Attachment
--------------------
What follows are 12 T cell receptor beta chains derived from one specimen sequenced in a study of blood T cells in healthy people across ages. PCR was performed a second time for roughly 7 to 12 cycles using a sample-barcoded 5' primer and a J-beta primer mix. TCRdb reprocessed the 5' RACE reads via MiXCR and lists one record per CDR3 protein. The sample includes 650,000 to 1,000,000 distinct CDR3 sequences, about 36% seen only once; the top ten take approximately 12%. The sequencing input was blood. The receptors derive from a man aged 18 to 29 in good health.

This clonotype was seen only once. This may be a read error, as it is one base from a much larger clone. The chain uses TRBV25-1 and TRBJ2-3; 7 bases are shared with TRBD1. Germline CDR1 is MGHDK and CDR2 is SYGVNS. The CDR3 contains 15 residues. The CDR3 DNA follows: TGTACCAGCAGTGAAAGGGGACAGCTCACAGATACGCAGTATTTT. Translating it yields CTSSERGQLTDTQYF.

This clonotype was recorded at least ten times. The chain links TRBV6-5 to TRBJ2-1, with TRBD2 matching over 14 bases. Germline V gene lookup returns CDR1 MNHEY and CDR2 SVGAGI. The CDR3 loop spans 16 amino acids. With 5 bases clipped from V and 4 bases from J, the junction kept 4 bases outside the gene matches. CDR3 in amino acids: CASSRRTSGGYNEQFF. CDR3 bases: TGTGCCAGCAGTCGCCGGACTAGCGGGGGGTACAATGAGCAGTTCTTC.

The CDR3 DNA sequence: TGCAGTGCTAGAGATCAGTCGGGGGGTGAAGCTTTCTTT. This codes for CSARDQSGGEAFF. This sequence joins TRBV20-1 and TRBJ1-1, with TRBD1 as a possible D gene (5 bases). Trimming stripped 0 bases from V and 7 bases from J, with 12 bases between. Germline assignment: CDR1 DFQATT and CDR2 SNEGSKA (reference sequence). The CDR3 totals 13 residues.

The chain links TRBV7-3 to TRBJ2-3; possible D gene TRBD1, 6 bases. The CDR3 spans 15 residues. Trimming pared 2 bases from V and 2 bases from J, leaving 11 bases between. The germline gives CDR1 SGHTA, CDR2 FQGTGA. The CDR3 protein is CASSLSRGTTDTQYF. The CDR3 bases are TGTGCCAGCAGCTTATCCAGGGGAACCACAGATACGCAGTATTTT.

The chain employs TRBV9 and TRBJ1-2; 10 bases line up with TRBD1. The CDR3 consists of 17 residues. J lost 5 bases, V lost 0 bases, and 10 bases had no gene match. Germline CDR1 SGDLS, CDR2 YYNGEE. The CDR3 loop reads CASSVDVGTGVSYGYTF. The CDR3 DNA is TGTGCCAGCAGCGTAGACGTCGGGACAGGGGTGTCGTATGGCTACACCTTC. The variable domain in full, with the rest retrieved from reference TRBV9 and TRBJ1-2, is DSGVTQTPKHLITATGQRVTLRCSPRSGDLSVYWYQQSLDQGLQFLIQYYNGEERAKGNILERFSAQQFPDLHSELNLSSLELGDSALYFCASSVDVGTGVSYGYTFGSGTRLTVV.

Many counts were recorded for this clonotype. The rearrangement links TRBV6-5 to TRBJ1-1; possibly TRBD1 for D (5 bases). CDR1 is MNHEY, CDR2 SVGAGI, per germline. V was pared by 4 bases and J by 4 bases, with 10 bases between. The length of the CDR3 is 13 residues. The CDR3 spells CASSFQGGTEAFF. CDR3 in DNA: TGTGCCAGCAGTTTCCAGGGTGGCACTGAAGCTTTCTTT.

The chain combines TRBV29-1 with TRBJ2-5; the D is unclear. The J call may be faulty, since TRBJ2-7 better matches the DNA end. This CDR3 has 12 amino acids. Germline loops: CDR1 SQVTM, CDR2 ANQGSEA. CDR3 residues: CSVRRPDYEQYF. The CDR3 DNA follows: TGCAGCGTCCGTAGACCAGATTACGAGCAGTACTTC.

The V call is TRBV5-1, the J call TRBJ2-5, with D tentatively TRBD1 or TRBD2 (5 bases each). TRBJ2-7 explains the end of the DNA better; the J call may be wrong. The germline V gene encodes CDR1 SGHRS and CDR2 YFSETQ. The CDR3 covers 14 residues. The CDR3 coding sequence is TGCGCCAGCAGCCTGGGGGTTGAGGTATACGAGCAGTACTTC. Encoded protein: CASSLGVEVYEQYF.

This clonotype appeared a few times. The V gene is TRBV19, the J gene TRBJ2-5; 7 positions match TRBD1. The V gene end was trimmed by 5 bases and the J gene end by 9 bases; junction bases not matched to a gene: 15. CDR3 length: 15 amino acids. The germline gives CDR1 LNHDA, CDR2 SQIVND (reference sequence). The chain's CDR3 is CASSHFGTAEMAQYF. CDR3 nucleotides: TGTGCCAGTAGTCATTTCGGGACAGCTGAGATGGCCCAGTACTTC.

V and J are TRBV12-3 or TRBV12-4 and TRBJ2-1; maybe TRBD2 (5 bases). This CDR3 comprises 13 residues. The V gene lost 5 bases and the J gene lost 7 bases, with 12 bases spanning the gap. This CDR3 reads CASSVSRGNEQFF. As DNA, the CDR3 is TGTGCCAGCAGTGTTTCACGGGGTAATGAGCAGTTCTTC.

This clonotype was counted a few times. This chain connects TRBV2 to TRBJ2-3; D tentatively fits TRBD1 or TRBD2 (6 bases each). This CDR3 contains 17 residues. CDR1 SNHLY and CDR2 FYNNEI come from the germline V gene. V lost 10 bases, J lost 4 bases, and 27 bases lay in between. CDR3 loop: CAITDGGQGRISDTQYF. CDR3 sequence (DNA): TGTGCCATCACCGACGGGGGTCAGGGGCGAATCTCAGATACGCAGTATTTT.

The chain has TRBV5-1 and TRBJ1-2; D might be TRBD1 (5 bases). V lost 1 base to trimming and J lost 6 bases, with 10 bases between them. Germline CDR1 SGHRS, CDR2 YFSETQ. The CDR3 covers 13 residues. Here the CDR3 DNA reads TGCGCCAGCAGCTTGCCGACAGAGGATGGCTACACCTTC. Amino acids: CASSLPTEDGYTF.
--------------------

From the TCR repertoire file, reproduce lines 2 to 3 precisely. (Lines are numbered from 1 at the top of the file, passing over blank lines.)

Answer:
This clonotype was seen only once. This may be a read error, as it is one base from a much larger clone. The chain uses TRBV25-1 and TRBJ2-3; 7 bases are shared with TRBD1. Germline CDR1 is MGHDK and CDR2 is SYGVNS. The CDR3 contains 15 residues. The CDR3 DNA follows: TGTACCAGCAGTGAAAGGGGACAGCTCACAGATACGCAGTATTTT. Translating it yields CTSSERGQLTDTQYF.

This clonotype was recorded at least ten times. The chain links TRBV6-5 to TRBJ2-1, with TRBD2 matching over 14 bases. Germline V gene lookup returns CDR1 MNHEY and CDR2 SVGAGI. The CDR3 loop spans 16 amino acids. With 5 bases clipped from V and 4 bases from J, the junction kept 4 bases outside the gene matches. CDR3 in amino acids: CASSRRTSGGYNEQFF. CDR3 bases: TGTGCCAGCAGTCGCCGGACTAGCGGGGGGTACAATGAGCAGTTCTTC.